February 2023 Policy Roundup

Welcome to this month’s GRID Alternatives Mid-Atlantic Policy Roundup! Each month this newsletter highlights the role of policy advocacy in making renewable energy equitable in the Mid-Atlantic and across the nation.

Building strong, equitable energy policy is a long process.

Last year’s enactment of the transformative Inflation Reduction Act (IRA) unlocked hundreds of billions of dollars in climate investments over the next decade. All the money at stake multiplies the need for strong advocacy at the federal, state, and local levels to make sure underserved communities are the priority.

That's where we come in. Our track record of expanding solar access in our community provides a model to help advocates and policymakers advance climate justice and broaden the toolkit for implementing energy equity. 

We truly appreciate your support of our work. If you share our vision of a world powered by renewables that benefits everyone, please donate today!

Here are the latest updates in renewable energy policy locally and nationally:

District of Columbia

Several promising bills have been introduced by Councilmembers to expand clean energy infrastructure around:

The Council is also engaged in agency oversight supporting the work of our partner agencies such as the Department of Energy and Environment (DOEE) and Department of Employment Services (DOES). We greatly appreciate Councilmembers’ recognition of the importance of an equitable clean energy future.

Finally, we are joining other local organizations in calling for the DC Public Service Commission (PSC)—our utility regulators—to advance several important proceedings. PSC’s work with stakeholders through these proceedings is essential to move the District’s climate and energy policies forward with sufficient justice, wisdom, and speed to take full advantage of IRA (and Bipartisan Infrastructure Law) funding opportunities. 


Maryland’s General Assembly is in full swing, with some excellent legislative opportunities to further advance climate and energy justice in the state.

Among these are a bill to make permanent the Community Solar Energy Generating Systems Pilot Program. The amendment would include a requirement that systems provide at least 40% of their output to low- and moderate-income subscribers. This would be great news for Marylanders who, for whatever reason, cannot put solar on their own roofs.

Another bill would enshrine in state law the Biden-Harris Administration’s Justice40 commitment. This measure would require at least 40% of overall spending on certain climate and energy related programs, projects, or investments to benefit communities with low- to moderate-income households.

These and other bills show the impact of our vision of advancing economic and environmental justice through renewable energy. 


Sadly, bills to expand shared solar in Virginia were not enacted by the General Assembly during its short 2023 session. However, we're heartened by the unanimous support for legislation to enhance the State Corporation Commission’s authority to ensure just and reasonable utility rates.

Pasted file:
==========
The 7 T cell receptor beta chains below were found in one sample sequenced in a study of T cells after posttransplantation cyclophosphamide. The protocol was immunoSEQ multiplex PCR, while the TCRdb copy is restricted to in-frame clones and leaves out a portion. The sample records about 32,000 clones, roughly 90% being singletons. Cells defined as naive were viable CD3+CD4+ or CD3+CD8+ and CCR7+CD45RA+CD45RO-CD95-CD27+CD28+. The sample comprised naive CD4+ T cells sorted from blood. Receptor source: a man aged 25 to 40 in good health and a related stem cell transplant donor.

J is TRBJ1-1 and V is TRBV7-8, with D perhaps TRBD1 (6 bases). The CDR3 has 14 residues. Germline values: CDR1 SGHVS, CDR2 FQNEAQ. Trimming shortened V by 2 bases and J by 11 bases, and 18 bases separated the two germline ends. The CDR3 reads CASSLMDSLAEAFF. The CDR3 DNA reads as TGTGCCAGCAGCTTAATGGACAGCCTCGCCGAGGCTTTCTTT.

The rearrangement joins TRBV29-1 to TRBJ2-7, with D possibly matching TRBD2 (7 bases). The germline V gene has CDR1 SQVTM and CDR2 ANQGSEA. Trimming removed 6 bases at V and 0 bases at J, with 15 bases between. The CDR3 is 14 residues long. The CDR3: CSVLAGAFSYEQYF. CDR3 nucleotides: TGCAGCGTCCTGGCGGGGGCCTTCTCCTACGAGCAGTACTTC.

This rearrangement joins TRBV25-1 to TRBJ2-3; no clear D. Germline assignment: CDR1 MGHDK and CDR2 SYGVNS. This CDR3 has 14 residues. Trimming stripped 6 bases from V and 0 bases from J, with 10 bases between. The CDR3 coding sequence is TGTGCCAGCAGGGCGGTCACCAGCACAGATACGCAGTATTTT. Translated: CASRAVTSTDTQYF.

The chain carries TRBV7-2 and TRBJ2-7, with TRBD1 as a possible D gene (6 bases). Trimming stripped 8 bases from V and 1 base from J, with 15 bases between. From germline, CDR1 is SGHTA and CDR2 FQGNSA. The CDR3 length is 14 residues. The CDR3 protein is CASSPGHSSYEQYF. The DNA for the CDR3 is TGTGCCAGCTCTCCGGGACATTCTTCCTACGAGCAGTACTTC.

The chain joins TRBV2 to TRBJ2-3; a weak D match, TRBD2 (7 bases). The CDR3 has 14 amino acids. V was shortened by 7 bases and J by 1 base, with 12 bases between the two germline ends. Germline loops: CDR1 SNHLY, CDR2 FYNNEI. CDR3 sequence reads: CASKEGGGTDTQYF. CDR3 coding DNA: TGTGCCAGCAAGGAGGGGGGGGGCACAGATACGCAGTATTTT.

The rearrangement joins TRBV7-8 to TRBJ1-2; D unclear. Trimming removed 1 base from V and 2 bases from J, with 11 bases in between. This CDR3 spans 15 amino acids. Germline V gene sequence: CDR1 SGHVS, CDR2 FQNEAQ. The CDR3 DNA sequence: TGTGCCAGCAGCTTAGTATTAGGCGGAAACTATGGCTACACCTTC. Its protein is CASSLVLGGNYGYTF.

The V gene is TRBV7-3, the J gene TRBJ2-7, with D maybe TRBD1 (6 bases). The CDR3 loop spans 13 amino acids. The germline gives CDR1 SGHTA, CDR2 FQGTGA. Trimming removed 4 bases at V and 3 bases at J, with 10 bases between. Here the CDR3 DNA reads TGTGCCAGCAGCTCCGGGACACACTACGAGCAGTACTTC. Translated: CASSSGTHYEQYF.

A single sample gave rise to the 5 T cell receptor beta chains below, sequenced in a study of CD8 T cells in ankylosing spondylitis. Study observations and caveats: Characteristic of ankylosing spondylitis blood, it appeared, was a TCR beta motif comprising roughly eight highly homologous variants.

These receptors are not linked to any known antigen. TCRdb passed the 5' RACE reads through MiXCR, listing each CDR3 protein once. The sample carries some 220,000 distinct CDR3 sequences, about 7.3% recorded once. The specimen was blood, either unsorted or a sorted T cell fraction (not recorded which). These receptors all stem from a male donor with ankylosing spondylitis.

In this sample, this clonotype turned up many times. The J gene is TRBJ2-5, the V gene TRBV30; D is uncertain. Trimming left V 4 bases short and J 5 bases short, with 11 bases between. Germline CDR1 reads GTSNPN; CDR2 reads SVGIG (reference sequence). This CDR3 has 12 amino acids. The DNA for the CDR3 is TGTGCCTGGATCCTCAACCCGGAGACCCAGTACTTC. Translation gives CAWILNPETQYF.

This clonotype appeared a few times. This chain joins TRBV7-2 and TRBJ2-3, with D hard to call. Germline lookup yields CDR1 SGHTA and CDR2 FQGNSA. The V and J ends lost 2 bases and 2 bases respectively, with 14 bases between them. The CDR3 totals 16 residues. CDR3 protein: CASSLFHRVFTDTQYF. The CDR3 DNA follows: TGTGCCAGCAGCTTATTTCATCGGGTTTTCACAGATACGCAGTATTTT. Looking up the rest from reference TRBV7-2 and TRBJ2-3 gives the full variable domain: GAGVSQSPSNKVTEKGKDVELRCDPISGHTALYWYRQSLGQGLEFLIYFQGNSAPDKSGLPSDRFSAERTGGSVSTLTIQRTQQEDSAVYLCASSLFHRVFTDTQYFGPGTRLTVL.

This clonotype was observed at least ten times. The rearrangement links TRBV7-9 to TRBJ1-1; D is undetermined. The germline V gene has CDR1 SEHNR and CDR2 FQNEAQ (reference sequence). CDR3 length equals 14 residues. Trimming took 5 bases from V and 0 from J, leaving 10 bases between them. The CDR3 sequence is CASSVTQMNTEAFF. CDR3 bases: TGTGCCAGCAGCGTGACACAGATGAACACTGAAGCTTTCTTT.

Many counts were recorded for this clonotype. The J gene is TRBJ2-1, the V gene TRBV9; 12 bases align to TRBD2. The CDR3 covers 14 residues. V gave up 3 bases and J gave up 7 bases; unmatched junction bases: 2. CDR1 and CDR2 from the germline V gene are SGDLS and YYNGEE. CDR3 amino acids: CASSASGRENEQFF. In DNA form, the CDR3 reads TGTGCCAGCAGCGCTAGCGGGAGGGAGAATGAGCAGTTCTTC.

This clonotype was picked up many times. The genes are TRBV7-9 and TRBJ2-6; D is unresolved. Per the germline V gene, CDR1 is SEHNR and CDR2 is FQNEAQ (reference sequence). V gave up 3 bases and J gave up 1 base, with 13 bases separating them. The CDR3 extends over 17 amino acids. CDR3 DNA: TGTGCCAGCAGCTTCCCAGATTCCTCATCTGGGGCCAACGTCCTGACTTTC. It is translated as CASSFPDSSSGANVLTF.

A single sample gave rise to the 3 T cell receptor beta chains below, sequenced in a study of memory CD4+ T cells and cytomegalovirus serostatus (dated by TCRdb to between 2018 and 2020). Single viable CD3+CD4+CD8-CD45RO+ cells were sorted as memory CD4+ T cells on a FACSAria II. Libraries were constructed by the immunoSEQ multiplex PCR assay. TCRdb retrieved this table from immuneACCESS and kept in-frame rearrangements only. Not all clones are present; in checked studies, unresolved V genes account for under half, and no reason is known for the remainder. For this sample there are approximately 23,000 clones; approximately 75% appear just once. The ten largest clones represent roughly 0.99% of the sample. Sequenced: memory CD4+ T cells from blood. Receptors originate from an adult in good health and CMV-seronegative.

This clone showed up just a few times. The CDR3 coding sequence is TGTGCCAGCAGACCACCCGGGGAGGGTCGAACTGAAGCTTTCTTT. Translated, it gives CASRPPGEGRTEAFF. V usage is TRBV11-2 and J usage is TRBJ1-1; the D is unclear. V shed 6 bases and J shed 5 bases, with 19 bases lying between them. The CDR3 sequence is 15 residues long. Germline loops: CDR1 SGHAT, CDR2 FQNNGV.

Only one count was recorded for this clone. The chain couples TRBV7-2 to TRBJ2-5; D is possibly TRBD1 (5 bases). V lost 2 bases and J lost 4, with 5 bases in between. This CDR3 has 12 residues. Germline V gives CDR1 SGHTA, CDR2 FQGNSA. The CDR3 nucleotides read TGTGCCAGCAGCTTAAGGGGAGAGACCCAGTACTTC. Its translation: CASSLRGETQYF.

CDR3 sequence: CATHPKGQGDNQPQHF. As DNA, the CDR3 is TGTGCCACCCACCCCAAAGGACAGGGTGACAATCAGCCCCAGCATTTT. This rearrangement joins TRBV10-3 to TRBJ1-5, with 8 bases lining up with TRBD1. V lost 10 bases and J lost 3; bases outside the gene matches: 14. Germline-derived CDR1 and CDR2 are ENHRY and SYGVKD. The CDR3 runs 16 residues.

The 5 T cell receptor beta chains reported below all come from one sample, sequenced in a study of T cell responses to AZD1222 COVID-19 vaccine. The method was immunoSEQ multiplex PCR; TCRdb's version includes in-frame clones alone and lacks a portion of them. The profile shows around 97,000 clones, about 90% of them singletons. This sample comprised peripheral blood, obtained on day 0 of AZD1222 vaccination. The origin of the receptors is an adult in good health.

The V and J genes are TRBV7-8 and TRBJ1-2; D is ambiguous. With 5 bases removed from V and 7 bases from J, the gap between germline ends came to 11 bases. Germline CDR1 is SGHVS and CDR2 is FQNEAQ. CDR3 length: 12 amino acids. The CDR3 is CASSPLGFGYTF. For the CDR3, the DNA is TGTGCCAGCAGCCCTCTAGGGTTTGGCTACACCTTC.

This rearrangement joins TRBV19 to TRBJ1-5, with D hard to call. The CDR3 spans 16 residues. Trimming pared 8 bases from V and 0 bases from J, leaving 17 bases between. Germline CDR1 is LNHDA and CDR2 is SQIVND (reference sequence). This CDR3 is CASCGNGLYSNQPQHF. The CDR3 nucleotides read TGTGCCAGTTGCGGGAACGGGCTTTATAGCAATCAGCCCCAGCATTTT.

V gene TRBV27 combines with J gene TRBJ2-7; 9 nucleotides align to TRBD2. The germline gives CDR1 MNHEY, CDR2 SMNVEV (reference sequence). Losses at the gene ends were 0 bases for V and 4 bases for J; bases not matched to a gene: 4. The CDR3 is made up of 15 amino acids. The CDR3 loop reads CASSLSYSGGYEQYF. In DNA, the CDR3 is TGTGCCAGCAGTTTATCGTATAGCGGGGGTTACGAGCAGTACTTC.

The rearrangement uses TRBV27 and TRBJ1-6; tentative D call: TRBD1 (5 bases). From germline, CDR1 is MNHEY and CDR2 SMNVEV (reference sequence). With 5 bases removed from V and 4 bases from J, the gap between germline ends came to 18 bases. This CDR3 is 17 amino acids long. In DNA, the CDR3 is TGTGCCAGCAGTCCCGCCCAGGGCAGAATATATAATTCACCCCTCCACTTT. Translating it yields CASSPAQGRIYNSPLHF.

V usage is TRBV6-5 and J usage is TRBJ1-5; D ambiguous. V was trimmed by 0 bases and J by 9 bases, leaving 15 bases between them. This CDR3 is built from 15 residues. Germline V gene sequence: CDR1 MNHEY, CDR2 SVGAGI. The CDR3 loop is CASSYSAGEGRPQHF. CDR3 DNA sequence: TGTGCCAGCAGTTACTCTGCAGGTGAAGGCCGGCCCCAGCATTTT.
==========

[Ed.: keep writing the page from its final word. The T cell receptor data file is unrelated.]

We congratulate State Senator Jennifer McClellan, a lead proponent of that legislation as well as the Virginia Clean Economy Act of 2020, for her election as the first Black woman elected to represent a Virginia congressional district in the U.S. House of Representatives. 

More uplifting news: Virginia’s energy office has begun laying the groundwork for successful applications for federal IRA funding streams. We look forward to working with Virginia Energy and its Clean Energy Advisory Board on ways to use those funds to build wealth and resilience in the Commonwealth’s environmental justice communities.


This month, the Biden-Harris Administration issued several initial program guidelines for pieces of the IRA that will promote a more just transition to clean energy. As these and other guidelines roll out in 2023, we're committed to working with our local partners and communities to support truly equitable access to the benefits of these programs through advocacy, information-sharing, and capacity-building. 

The Environmental Protection Agency (EPA) is building two large competitive grant programs based on concepts that GRID has supported since the earliest discussions around what would become the IRA:

  1. One would promote clean energy financing through a green bank or banks, using $20 billion (with 40% specifically earmarked for low-income and underserved communities!) to leverage many times more private funding to build clean energy projects around the country.
  2. The other, known as the Zero-Emissions Technology Fund, dedicates $7 billion to states, Tribes, municipalities, and eligible nonprofit entities for policies and programs to enable the deployment of residential rooftop solar, community solar and associated storage and upgrades in low-income and disadvantaged communities. 

Meanwhile, the Treasury Department, working alongside the Department of Energy (DOE), issued some initial guidance on how it will approach the Low Income Communities Bonus Credit Program established by the IRA to boost tax credits for solar, wind, and storage projects that advance energy equity. We strongly support this crucial program, and we are working closely with partners to make sure that it is implemented in a way that starts bringing meaningful economic benefits to households and communities without delay.

We have flagged some technical fixes needed to prevent rooftop solar, residential energy storage, and other project types from being left behind, and we are also continuing to push for Treasury to align more closely with our recommendations in future years for the most effective, inclusive, and just program possible. 

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